Pakistan’s recently-held general election has, for the first time, ushered into power a party known for its commitment to an anti-corruption agenda, a firm stance against the West, and a strong dedication to strengthening state institutions. The Pakistan Tehreek-e-Insaf (PTI), or Pakistan Party of Justice, is led by cricketer-turned-politician Imran Khan who is hailed for not only leading Pakistan to a 1992 cricket World Cup victory, but also for establishing Pakistan’s largest free-of-cost cancer hospital. Beyond the debate over Imran Khan’s credentials, this election will be remembered for something far more worrisome: the emergence of extremist parties in the political sphere and its implications for Pakistan’s approach to mainstreaming.
While Pakistan’s political landscape has always included religious parties, they have never been able to win a national majority. This year has been exceptional for the fact that certain extremist, and at times violent, parties have come to the fore. These groups have filled the vacuum left by the dismantling of a key political party, the Pakistan Muslim League-Nawaz (PML-N). These newer religious parties are more extreme and divisive, less tolerant, and more obscurantist than their mainstream counterparts.
The main extremist group was the radical Barelvi party, Tehreek-e-Labbaik Pakistan (TLP), led by firebrand cleric Khadim Rizvi. TLP is a single-issue party that campaigned primarily on supporting the blasphemy law, which prescribes the death penalty for anyone found guilty of insulting the Prophet Muhammad. Rizvi, a previously unknown cleric, rose to prominence after leading supporters to blockade portions of Islamabad for two weeks in November 2017 over an amendment to the Finality of the Prophethood clause in the 2017 Elections Act. The group only dispersed after the army brokered an agreement, the state capitulated to Rizvi’s demands, and the law minister resigned.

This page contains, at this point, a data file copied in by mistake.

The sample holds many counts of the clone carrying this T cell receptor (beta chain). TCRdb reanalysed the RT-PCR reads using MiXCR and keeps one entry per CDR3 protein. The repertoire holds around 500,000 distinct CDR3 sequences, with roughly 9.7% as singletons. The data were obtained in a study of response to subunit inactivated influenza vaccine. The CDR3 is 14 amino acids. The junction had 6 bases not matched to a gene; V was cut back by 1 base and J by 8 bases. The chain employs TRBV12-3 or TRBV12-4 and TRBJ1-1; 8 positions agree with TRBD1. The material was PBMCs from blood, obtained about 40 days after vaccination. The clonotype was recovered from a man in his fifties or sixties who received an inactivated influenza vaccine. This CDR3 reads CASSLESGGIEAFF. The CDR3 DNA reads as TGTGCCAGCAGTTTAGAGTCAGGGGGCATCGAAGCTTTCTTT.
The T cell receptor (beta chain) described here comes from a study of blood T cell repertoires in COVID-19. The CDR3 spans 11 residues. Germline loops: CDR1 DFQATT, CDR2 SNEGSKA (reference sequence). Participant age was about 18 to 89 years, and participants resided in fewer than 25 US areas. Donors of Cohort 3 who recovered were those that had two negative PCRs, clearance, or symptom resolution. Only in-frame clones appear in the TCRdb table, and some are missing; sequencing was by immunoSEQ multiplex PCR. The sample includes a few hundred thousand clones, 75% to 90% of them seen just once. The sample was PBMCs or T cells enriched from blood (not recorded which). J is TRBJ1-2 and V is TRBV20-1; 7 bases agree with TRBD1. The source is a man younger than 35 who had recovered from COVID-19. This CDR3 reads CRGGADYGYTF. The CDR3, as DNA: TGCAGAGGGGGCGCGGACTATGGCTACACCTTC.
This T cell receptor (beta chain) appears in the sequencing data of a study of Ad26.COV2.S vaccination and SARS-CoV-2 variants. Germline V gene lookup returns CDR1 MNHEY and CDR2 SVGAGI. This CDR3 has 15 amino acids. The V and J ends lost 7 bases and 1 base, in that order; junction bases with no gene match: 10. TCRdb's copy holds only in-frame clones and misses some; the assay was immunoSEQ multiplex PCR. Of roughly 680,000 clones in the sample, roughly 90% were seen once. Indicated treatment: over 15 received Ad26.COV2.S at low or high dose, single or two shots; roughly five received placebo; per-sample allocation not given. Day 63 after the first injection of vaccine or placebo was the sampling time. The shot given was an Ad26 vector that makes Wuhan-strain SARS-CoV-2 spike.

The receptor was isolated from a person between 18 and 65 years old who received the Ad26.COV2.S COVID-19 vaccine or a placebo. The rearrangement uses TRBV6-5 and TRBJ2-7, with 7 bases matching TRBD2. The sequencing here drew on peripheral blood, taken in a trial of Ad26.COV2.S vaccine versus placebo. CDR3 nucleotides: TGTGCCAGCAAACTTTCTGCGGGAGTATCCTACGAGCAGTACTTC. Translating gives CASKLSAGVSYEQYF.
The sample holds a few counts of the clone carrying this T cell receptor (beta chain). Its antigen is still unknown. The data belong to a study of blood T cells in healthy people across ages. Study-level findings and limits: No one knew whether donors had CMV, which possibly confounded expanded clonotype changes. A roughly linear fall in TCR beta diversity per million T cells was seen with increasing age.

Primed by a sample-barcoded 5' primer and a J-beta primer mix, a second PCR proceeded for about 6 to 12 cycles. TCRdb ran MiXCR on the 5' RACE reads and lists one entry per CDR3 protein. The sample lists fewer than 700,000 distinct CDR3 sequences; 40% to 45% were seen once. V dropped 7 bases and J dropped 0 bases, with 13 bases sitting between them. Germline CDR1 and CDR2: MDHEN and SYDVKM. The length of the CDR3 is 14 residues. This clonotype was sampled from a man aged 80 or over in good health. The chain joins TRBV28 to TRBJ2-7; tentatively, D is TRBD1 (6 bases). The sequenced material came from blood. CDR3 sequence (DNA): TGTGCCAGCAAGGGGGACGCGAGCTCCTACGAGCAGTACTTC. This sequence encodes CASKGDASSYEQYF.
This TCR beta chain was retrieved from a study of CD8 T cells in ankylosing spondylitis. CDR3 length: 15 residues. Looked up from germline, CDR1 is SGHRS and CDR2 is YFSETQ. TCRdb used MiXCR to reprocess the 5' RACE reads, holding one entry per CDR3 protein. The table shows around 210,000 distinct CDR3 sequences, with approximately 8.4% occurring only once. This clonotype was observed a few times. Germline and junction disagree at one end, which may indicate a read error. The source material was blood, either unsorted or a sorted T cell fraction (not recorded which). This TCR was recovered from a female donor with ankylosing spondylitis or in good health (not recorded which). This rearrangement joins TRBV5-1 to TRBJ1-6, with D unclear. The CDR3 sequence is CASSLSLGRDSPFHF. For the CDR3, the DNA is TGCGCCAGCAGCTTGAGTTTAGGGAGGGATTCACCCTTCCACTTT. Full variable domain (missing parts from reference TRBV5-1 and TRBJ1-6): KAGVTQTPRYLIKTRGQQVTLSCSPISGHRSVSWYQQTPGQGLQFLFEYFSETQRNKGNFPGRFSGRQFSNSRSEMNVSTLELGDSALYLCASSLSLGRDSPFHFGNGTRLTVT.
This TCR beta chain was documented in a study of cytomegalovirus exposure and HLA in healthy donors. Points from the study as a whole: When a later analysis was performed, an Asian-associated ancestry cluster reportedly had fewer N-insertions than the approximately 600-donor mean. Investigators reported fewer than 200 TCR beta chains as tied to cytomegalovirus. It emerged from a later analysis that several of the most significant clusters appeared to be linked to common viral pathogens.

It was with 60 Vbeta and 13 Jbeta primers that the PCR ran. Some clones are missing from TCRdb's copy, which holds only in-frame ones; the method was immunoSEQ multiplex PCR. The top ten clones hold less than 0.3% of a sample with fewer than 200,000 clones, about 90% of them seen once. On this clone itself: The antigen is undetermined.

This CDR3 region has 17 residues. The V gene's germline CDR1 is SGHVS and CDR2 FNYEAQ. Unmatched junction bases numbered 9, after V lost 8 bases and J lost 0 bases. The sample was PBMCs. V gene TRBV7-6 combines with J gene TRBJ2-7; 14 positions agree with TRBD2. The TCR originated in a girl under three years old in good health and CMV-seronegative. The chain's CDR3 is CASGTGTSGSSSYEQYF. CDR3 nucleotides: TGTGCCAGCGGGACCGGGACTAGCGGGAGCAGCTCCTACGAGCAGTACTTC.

Perhaps in an attempt to stay politically relevant and to demonstrate its ability to command influential street power, the TLP embarked upon a “decisive march” towards Pakistan’s capital last week to protest against a cartoon competition depicting the Prophet Muhammad held by far-right Dutch opposition leader Geert Wilders in the Netherlands. Caricatures of the Prophet are deemed blasphemous and play to the center of TLP’s singular mission: to defend Pakistan’s blasphemy law. With hundreds of supporters marching on the streets, TLP demanded that Pakistan sever diplomatic relations with the Netherlands. Though Wilders eventually called off the competition claiming death threats, the TLP secured a much-needed organic opportunity to flex its strength and revitalize its defense of the blasphemy law post-election.
It also presented an important litmus test for how the PTI government that absorbed much of TLP’s blasphemy related extremist narrative would respond to protests like these now that it is in power. While Foreign Minister Shah Mehmood Qureshi has pledged to bring up the issue at the upcoming United Nations General Assembly, it is likely that the PTI government will engage with the Organisation for Islamic Cooperation (OIC) instead where it may gain some traction. Ultimately, there is little tolerance for grievances related to blasphemy at the UN where the charter upholds and values freedom of speech as one of its central tenets.